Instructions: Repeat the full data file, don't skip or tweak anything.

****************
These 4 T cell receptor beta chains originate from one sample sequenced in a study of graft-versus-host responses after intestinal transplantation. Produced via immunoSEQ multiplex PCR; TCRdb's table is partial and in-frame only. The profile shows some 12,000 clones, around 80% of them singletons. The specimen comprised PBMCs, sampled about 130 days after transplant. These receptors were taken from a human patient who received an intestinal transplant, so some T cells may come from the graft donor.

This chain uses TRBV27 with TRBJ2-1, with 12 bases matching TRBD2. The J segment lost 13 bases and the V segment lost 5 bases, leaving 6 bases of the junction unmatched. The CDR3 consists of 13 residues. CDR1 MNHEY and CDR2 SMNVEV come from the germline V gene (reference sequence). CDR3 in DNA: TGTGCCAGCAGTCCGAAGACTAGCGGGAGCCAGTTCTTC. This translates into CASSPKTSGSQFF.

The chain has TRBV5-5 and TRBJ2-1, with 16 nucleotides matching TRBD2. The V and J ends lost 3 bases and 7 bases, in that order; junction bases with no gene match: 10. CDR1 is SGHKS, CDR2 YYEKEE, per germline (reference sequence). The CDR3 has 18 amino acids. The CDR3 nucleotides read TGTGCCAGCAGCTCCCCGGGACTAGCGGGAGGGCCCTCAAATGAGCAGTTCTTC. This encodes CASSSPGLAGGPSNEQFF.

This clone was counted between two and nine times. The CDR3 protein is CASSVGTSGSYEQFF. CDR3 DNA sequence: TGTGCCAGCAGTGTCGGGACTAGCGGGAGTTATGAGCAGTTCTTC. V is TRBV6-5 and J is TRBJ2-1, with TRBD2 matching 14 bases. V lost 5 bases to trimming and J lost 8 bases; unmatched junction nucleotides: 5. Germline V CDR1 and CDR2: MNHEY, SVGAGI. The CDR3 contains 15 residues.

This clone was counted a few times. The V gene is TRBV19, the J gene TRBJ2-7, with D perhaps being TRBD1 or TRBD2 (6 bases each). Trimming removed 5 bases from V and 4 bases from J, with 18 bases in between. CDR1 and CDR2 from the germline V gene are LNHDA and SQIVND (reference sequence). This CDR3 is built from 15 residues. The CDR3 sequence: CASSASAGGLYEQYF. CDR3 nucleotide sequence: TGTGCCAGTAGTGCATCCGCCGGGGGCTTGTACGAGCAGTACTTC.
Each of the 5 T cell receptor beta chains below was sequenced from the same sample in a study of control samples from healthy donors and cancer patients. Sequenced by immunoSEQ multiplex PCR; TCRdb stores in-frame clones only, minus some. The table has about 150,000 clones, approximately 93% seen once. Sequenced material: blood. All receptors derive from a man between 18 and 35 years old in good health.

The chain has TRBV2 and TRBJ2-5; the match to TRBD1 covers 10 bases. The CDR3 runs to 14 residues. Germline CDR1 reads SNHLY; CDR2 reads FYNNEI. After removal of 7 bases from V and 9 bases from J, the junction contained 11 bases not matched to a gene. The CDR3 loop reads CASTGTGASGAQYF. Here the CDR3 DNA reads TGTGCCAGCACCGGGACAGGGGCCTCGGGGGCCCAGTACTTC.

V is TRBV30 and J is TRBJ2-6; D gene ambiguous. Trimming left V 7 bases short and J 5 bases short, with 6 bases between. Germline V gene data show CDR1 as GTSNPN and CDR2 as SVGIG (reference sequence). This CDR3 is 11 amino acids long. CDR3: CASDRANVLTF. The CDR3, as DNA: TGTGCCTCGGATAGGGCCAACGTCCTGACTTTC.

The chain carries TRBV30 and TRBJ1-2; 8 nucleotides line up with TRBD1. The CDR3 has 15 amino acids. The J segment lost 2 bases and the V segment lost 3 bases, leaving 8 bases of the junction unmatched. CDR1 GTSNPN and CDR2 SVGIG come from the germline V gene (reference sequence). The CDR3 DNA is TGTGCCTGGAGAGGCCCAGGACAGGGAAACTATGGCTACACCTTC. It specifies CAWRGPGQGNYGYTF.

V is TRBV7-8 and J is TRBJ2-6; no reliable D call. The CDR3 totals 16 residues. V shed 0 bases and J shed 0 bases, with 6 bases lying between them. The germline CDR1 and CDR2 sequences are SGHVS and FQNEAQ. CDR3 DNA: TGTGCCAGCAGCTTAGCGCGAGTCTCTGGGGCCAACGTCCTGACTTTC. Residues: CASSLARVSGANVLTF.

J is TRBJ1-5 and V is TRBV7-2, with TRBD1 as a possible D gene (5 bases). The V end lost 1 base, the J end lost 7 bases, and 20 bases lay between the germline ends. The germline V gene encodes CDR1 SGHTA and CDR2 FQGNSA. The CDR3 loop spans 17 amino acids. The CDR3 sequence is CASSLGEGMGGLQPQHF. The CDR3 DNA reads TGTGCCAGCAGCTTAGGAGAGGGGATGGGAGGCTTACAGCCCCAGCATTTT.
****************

These 4 T cell receptor beta chains originate from one sample sequenced in a study of graft-versus-host responses after intestinal transplantation. Produced via immunoSEQ multiplex PCR; TCRdb's table is partial and in-frame only. The profile shows some 12,000 clones, around 80% of them singletons. The specimen comprised PBMCs, sampled about 130 days after transplant. These receptors were taken from a human patient who received an intestinal transplant, so some T cells may come from the graft donor.

This chain uses TRBV27 with TRBJ2-1, with 12 bases matching TRBD2. The J segment lost 13 bases and the V segment lost 5 bases, leaving 6 bases of the junction unmatched. The CDR3 consists of 13 residues. CDR1 MNHEY and CDR2 SMNVEV come from the germline V gene (reference sequence). CDR3 in DNA: TGTGCCAGCAGTCCGAAGACTAGCGGGAGCCAGTTCTTC. This translates into CASSPKTSGSQFF.

The chain has TRBV5-5 and TRBJ2-1, with 16 nucleotides matching TRBD2. The V and J ends lost 3 bases and 7 bases, in that order; junction bases with no gene match: 10. CDR1 is SGHKS, CDR2 YYEKEE, per germline (reference sequence). The CDR3 has 18 amino acids. The CDR3 nucleotides read TGTGCCAGCAGCTCCCCGGGACTAGCGGGAGGGCCCTCAAATGAGCAGTTCTTC. This encodes CASSSPGLAGGPSNEQFF.

This clone was counted between two and nine times. The CDR3 protein is CASSVGTSGSYEQFF. CDR3 DNA sequence: TGTGCCAGCAGTGTCGGGACTAGCGGGAGTTATGAGCAGTTCTTC. V is TRBV6-5 and J is TRBJ2-1, with TRBD2 matching 14 bases. V lost 5 bases to trimming and J lost 8 bases; unmatched junction nucleotides: 5. Germline V CDR1 and CDR2: MNHEY, SVGAGI. The CDR3 contains 15 residues.

This clone was counted a few times. The V gene is TRBV19, the J gene TRBJ2-7, with D perhaps being TRBD1 or TRBD2 (6 bases each). Trimming removed 5 bases from V and 4 bases from J, with 18 bases in between. CDR1 and CDR2 from the germline V gene are LNHDA and SQIVND (reference sequence). This CDR3 is built from 15 residues. The CDR3 sequence: CASSASAGGLYEQYF. CDR3 nucleotide sequence: TGTGCCAGTAGTGCATCCGCCGGGGGCTTGTACGAGCAGTACTTC.
Each of the 5 T cell receptor beta chains below was sequenced from the same sample in a study of control samples from healthy donors and cancer patients. Sequenced by immunoSEQ multiplex PCR; TCRdb stores in-frame clones only, minus some. The table has about 150,000 clones, approximately 93% seen once. Sequenced material: blood. All receptors derive from a man between 18 and 35 years old in good health.

The chain has TRBV2 and TRBJ2-5; the match to TRBD1 covers 10 bases. The CDR3 runs to 14 residues. Germline CDR1 reads SNHLY; CDR2 reads FYNNEI. After removal of 7 bases from V and 9 bases from J, the junction contained 11 bases not matched to a gene. The CDR3 loop reads CASTGTGASGAQYF. Here the CDR3 DNA reads TGTGCCAGCACCGGGACAGGGGCCTCGGGGGCCCAGTACTTC.

V is TRBV30 and J is TRBJ2-6; D gene ambiguous. Trimming left V 7 bases short and J 5 bases short, with 6 bases between. Germline V gene data show CDR1 as GTSNPN and CDR2 as SVGIG (reference sequence). This CDR3 is 11 amino acids long. CDR3: CASDRANVLTF. The CDR3, as DNA: TGTGCCTCGGATAGGGCCAACGTCCTGACTTTC.

The chain carries TRBV30 and TRBJ1-2; 8 nucleotides line up with TRBD1. The CDR3 has 15 amino acids. The J segment lost 2 bases and the V segment lost 3 bases, leaving 8 bases of the junction unmatched. CDR1 GTSNPN and CDR2 SVGIG come from the germline V gene (reference sequence). The CDR3 DNA is TGTGCCTGGAGAGGCCCAGGACAGGGAAACTATGGCTACACCTTC. It specifies CAWRGPGQGNYGYTF.

V is TRBV7-8 and J is TRBJ2-6; no reliable D call. The CDR3 totals 16 residues. V shed 0 bases and J shed 0 bases, with 6 bases lying between them. The germline CDR1 and CDR2 sequences are SGHVS and FQNEAQ. CDR3 DNA: TGTGCCAGCAGCTTAGCGCGAGTCTCTGGGGCCAACGTCCTGACTTTC. Residues: CASSLARVSGANVLTF.

J is TRBJ1-5 and V is TRBV7-2, with TRBD1 as a possible D gene (5 bases). The V end lost 1 base, the J end lost 7 bases, and 20 bases lay between the germline ends. The germline V gene encodes CDR1 SGHTA and CDR2 FQGNSA. The CDR3 loop spans 17 amino acids. The CDR3 sequence is CASSLGEGMGGLQPQHF. The CDR3 DNA reads TGTGCCAGCAGCTTAGGAGAGGGGATGGGAGGCTTACAGCCCCAGCATTTT.